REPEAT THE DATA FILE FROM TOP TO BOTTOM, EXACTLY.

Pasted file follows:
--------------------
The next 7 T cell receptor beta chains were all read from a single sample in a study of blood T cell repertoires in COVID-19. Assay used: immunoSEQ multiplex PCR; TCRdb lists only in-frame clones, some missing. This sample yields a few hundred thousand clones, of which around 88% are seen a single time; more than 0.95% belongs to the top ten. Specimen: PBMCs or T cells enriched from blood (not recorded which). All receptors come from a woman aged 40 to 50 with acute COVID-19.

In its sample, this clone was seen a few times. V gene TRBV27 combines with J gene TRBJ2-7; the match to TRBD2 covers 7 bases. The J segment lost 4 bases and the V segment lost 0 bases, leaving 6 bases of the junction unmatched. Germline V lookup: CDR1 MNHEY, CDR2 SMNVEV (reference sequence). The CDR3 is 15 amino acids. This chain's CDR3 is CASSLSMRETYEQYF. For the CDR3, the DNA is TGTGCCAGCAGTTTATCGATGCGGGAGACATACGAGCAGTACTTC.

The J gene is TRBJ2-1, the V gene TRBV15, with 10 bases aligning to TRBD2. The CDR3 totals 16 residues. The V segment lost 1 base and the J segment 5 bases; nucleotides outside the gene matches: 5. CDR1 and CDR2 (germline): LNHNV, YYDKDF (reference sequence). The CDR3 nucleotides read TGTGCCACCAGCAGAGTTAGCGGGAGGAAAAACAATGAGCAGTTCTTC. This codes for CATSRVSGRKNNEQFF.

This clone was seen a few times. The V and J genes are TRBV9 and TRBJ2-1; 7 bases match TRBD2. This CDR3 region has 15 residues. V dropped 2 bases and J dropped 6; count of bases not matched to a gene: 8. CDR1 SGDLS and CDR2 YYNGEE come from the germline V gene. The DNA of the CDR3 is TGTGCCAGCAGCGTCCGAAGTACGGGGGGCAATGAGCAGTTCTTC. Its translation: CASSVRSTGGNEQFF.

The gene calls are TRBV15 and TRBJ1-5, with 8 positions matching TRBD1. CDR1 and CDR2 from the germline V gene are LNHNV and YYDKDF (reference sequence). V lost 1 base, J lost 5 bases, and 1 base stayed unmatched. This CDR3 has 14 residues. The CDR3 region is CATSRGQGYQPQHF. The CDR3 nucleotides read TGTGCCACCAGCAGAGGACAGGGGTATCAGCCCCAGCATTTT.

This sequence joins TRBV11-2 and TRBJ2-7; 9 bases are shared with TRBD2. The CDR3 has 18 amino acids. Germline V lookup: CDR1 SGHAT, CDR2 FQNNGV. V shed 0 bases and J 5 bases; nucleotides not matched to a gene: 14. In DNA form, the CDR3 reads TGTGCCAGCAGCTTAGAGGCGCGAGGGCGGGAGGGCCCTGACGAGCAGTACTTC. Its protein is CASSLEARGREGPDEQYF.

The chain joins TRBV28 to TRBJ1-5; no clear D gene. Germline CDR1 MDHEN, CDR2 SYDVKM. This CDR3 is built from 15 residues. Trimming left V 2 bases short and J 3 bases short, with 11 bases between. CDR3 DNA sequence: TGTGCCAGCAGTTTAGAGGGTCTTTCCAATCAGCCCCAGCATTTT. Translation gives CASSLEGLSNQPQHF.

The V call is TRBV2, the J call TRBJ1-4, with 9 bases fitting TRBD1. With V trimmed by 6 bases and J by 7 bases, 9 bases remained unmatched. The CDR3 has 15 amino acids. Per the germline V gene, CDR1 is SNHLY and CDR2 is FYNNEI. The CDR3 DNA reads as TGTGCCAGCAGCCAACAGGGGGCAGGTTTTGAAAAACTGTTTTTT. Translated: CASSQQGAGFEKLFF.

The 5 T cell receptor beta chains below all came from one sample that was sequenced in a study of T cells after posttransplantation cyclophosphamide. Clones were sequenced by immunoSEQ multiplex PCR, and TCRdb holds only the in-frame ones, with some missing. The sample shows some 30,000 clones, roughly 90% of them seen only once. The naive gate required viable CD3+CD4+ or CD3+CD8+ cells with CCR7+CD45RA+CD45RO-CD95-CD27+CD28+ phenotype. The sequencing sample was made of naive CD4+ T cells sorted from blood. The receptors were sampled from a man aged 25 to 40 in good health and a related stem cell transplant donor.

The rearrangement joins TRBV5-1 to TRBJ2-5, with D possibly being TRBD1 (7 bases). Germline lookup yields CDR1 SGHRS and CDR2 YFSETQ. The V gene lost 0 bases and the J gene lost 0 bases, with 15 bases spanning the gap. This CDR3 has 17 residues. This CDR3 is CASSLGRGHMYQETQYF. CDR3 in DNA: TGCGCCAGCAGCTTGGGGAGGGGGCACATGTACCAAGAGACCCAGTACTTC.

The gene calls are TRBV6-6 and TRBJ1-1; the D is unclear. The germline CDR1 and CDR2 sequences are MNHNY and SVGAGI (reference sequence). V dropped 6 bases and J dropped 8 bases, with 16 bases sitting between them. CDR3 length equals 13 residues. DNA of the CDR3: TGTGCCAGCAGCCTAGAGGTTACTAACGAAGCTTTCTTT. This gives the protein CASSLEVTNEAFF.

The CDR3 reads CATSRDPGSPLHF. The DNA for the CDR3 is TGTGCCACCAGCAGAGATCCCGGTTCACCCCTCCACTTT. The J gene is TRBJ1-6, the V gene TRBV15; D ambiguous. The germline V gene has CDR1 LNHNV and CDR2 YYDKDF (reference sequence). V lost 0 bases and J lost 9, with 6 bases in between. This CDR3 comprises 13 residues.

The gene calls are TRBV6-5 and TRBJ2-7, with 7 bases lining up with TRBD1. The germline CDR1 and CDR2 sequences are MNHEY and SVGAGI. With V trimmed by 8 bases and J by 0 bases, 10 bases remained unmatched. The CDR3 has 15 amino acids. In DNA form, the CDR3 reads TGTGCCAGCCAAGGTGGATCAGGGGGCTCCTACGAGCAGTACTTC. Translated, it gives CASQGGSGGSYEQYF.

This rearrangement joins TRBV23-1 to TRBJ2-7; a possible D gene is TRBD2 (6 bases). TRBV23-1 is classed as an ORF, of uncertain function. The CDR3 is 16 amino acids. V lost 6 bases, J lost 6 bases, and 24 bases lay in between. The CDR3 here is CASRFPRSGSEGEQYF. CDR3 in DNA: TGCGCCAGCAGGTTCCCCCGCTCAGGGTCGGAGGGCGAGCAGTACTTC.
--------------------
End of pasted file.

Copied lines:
The next 7 T cell receptor beta chains were all read from a single sample in a study of blood T cell repertoires in COVID-19. Assay used: immunoSEQ multiplex PCR; TCRdb lists only in-frame clones, some missing. This sample yields a few hundred thousand clones, of which around 88% are seen a single time; more than 0.95% belongs to the top ten. Specimen: PBMCs or T cells enriched from blood (not recorded which). All receptors come from a woman aged 40 to 50 with acute COVID-19.

In its sample, this clone was seen a few times. V gene TRBV27 combines with J gene TRBJ2-7; the match to TRBD2 covers 7 bases. The J segment lost 4 bases and the V segment lost 0 bases, leaving 6 bases of the junction unmatched. Germline V lookup: CDR1 MNHEY, CDR2 SMNVEV (reference sequence). The CDR3 is 15 amino acids. This chain's CDR3 is CASSLSMRETYEQYF. For the CDR3, the DNA is TGTGCCAGCAGTTTATCGATGCGGGAGACATACGAGCAGTACTTC.

The J gene is TRBJ2-1, the V gene TRBV15, with 10 bases aligning to TRBD2. The CDR3 totals 16 residues. The V segment lost 1 base and the J segment 5 bases; nucleotides outside the gene matches: 5. CDR1 and CDR2 (germline): LNHNV, YYDKDF (reference sequence). The CDR3 nucleotides read TGTGCCACCAGCAGAGTTAGCGGGAGGAAAAACAATGAGCAGTTCTTC. This codes for CATSRVSGRKNNEQFF.

This clone was seen a few times. The V and J genes are TRBV9 and TRBJ2-1; 7 bases match TRBD2. This CDR3 region has 15 residues. V dropped 2 bases and J dropped 6; count of bases not matched to a gene: 8. CDR1 SGDLS and CDR2 YYNGEE come from the germline V gene. The DNA of the CDR3 is TGTGCCAGCAGCGTCCGAAGTACGGGGGGCAATGAGCAGTTCTTC. Its translation: CASSVRSTGGNEQFF.

The gene calls are TRBV15 and TRBJ1-5, with 8 positions matching TRBD1. CDR1 and CDR2 from the germline V gene are LNHNV and YYDKDF (reference sequence). V lost 1 base, J lost 5 bases, and 1 base stayed unmatched. This CDR3 has 14 residues. The CDR3 region is CATSRGQGYQPQHF. The CDR3 nucleotides read TGTGCCACCAGCAGAGGACAGGGGTATCAGCCCCAGCATTTT.

This sequence joins TRBV11-2 and TRBJ2-7; 9 bases are shared with TRBD2. The CDR3 has 18 amino acids. Germline V lookup: CDR1 SGHAT, CDR2 FQNNGV. V shed 0 bases and J 5 bases; nucleotides not matched to a gene: 14. In DNA form, the CDR3 reads TGTGCCAGCAGCTTAGAGGCGCGAGGGCGGGAGGGCCCTGACGAGCAGTACTTC. Its protein is CASSLEARGREGPDEQYF.

The chain joins TRBV28 to TRBJ1-5; no clear D gene. Germline CDR1 MDHEN, CDR2 SYDVKM. This CDR3 is built from 15 residues. Trimming left V 2 bases short and J 3 bases short, with 11 bases between. CDR3 DNA sequence: TGTGCCAGCAGTTTAGAGGGTCTTTCCAATCAGCCCCAGCATTTT. Translation gives CASSLEGLSNQPQHF.

The V call is TRBV2, the J call TRBJ1-4, with 9 bases fitting TRBD1. With V trimmed by 6 bases and J by 7 bases, 9 bases remained unmatched. The CDR3 has 15 amino acids. Per the germline V gene, CDR1 is SNHLY and CDR2 is FYNNEI. The CDR3 DNA reads as TGTGCCAGCAGCCAACAGGGGGCAGGTTTTGAAAAACTGTTTTTT. Translated: CASSQQGAGFEKLFF.

The 5 T cell receptor beta chains below all came from one sample that was sequenced in a study of T cells after posttransplantation cyclophosphamide. Clones were sequenced by immunoSEQ multiplex PCR, and TCRdb holds only the in-frame ones, with some missing. The sample shows some 30,000 clones, roughly 90% of them seen only once. The naive gate required viable CD3+CD4+ or CD3+CD8+ cells with CCR7+CD45RA+CD45RO-CD95-CD27+CD28+ phenotype. The sequencing sample was made of naive CD4+ T cells sorted from blood. The receptors were sampled from a man aged 25 to 40 in good health and a related stem cell transplant donor.

The rearrangement joins TRBV5-1 to TRBJ2-5, with D possibly being TRBD1 (7 bases). Germline lookup yields CDR1 SGHRS and CDR2 YFSETQ. The V gene lost 0 bases and the J gene lost 0 bases, with 15 bases spanning the gap. This CDR3 has 17 residues. This CDR3 is CASSLGRGHMYQETQYF. CDR3 in DNA: TGCGCCAGCAGCTTGGGGAGGGGGCACATGTACCAAGAGACCCAGTACTTC.

The gene calls are TRBV6-6 and TRBJ1-1; the D is unclear. The germline CDR1 and CDR2 sequences are MNHNY and SVGAGI (reference sequence). V dropped 6 bases and J dropped 8 bases, with 16 bases sitting between them. CDR3 length equals 13 residues. DNA of the CDR3: TGTGCCAGCAGCCTAGAGGTTACTAACGAAGCTTTCTTT. This gives the protein CASSLEVTNEAFF.

The CDR3 reads CATSRDPGSPLHF. The DNA for the CDR3 is TGTGCCACCAGCAGAGATCCCGGTTCACCCCTCCACTTT. The J gene is TRBJ1-6, the V gene TRBV15; D ambiguous. The germline V gene has CDR1 LNHNV and CDR2 YYDKDF (reference sequence). V lost 0 bases and J lost 9, with 6 bases in between. This CDR3 comprises 13 residues.

The gene calls are TRBV6-5 and TRBJ2-7, with 7 bases lining up with TRBD1. The germline CDR1 and CDR2 sequences are MNHEY and SVGAGI. With V trimmed by 8 bases and J by 0 bases, 10 bases remained unmatched. The CDR3 has 15 amino acids. In DNA form, the CDR3 reads TGTGCCAGCCAAGGTGGATCAGGGGGCTCCTACGAGCAGTACTTC. Translated, it gives CASQGGSGGSYEQYF.

This rearrangement joins TRBV23-1 to TRBJ2-7; a possible D gene is TRBD2 (6 bases). TRBV23-1 is classed as an ORF, of uncertain function. The CDR3 is 16 amino acids. V lost 6 bases, J lost 6 bases, and 24 bases lay in between. The CDR3 here is CASRFPRSGSEGEQYF. CDR3 in DNA: TGCGCCAGCAGGTTCCCCCGCTCAGGGTCGGAGGGCGAGCAGTACTTC.